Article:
If you spot reusables on screen and submit it with our form, don’t forget to drop your social media handles if you are willing; we would love to celebrate you as well as the plastic-free moments! If we choose to highlight the reusables you found, we’ll tag you in our posts and let you join us in our joy that another piece of media is working to Flip the Script on Plastics. So go ahead, bookmark the form, and get watching!

Learn More & Get Involved

Sex Education, Netflix

Learn more about Flip the Script on Plastics, including additional resources and latest news on how we’re helping Hollywood eliminate single-use plastics from sets and storylines. To get involved with our initiative, contact


Plastic Pollution Coalition has been working with the Norman Lear Center for the past three years, beginning with a report in 2021 that helped launch Flip the Script on Plastics, created by the Media Impact Project. We later partnered with the University of Southern California (USC) Norman Lear Media Center’s Hollywood, Health & Society (HH&S) to work with studios and TV writers, providing the facts about plastic pollution and helping them to incorporate plastic-aware storytelling into their scripts.

On Wednesday, December 6, 2023, just hours after Norman Lear’s passing, television writers, producers, show runners, and stars gathered at the Writers Guild Theater in Beverly Hills for the HH&S Sentinel Awards. The Awards honor TV writers who carry on Lear’s legacy of creating television that takes on important issues and accurately represents modern society, and this year’s event was especially poignant as attendees celebrated Norman Lear’s life.

As a core program of the USC’s Annenberg Norman Lear Center, HH&S provides the entertainment industry with accurate and up-to-date information for storylines including topics of health, safety, and security, to the impacts of plastic, pollution and climate change.

Pictured: Writer Scott Z Burns, Plastic Pollution Coalition Executive Advisory Board Member Asher Jay, Plastic Pollution Coalition CEO & Co-Founder Dianna Cohen, Musician & Plastic Pollution Coalition Notable Member Ben Harper at the 2023 Sentinel Awards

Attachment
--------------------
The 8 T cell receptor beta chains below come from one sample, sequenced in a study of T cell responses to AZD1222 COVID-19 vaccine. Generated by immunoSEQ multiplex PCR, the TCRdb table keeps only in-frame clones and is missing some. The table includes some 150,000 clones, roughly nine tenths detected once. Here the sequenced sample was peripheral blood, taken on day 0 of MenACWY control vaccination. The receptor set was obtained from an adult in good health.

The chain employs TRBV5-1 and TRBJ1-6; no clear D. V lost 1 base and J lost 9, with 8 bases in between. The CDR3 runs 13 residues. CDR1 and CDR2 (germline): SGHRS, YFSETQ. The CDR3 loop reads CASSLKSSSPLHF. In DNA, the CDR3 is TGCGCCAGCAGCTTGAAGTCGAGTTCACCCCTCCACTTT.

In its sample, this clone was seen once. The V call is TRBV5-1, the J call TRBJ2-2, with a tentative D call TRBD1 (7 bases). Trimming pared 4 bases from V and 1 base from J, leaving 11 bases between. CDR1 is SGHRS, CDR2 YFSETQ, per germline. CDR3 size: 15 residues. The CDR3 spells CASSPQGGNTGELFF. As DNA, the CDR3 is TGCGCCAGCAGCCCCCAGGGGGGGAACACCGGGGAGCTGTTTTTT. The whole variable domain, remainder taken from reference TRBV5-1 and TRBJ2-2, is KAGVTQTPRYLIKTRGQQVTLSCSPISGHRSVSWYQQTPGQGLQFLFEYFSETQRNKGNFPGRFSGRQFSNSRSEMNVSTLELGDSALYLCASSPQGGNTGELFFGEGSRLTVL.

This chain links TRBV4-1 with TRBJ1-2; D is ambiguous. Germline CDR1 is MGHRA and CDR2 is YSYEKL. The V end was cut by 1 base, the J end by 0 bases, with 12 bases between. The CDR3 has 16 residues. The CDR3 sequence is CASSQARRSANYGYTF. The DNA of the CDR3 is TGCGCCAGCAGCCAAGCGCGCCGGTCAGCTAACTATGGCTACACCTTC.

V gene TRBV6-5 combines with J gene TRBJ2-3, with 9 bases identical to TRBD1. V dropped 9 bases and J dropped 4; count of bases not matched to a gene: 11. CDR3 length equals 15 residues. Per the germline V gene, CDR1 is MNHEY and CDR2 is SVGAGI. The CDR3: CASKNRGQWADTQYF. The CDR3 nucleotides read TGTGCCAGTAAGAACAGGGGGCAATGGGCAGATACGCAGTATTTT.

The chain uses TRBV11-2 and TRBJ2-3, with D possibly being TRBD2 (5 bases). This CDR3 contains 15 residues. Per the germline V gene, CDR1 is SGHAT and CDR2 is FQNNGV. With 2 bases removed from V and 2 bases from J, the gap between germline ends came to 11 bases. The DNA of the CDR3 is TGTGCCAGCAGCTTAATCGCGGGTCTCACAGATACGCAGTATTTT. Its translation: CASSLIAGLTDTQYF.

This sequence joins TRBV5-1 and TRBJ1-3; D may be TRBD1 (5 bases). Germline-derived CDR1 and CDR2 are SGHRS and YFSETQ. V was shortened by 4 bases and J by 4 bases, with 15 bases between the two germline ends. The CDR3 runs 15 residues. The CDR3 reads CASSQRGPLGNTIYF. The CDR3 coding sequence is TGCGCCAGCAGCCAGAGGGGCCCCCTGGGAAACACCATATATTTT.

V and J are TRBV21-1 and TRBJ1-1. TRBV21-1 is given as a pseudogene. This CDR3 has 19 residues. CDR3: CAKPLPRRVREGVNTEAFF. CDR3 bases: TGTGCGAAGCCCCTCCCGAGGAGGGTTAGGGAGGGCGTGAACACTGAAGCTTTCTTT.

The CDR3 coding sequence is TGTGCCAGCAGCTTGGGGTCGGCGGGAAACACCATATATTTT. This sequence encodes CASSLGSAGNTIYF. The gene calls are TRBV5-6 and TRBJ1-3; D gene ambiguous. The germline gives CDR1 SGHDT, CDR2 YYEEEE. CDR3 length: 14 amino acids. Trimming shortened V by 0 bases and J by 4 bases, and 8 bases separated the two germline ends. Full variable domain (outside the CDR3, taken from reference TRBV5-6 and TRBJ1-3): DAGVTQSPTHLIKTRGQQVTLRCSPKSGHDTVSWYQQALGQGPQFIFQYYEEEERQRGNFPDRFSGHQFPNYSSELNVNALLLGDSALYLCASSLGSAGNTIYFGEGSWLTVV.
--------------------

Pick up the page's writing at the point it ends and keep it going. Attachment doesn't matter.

During the award ceremony, 11 shows were honored for their accurate and moving storylines, including Superman & Lois (CW) honored for their multi-episode, emotional depiction of breast cancer; Fleishman is in Trouble (FX) for their depiction of maternal health; and Extrapolations (AppleTV+), which was honored for their depiction of a probable future world plagued by the repercussions of the climate crisis. 

Grammy award–winning musician, Plastic Pollution Coalition notable member, and Extrapolations cast member Ben Harper presented the award to creator and showrunner Scott Z Burns, who participated in our September 2022 webinar “Crafting Hollywood Storylines That Flip the Script on Plastics.” After Scott Z Burns accepted his award, Ben Harper treated the audiences to a moving performance of his song “Excuse Me Mr.”

Shortly after Harper’s performance, actors Peyton List and Sarah Yarkin, stars of School Spirits (Netflix) and judges of our PPC Plastic Kills! short film contest, took to the stage to share Plastic Pollution Coalition’s mission and present the winning short horror comedy film Blastic.

Pictured: Plastic Kills! judges & School Spirits co-stars Peyton List and Sarah Yarkin at the 2023 Sentinel Awards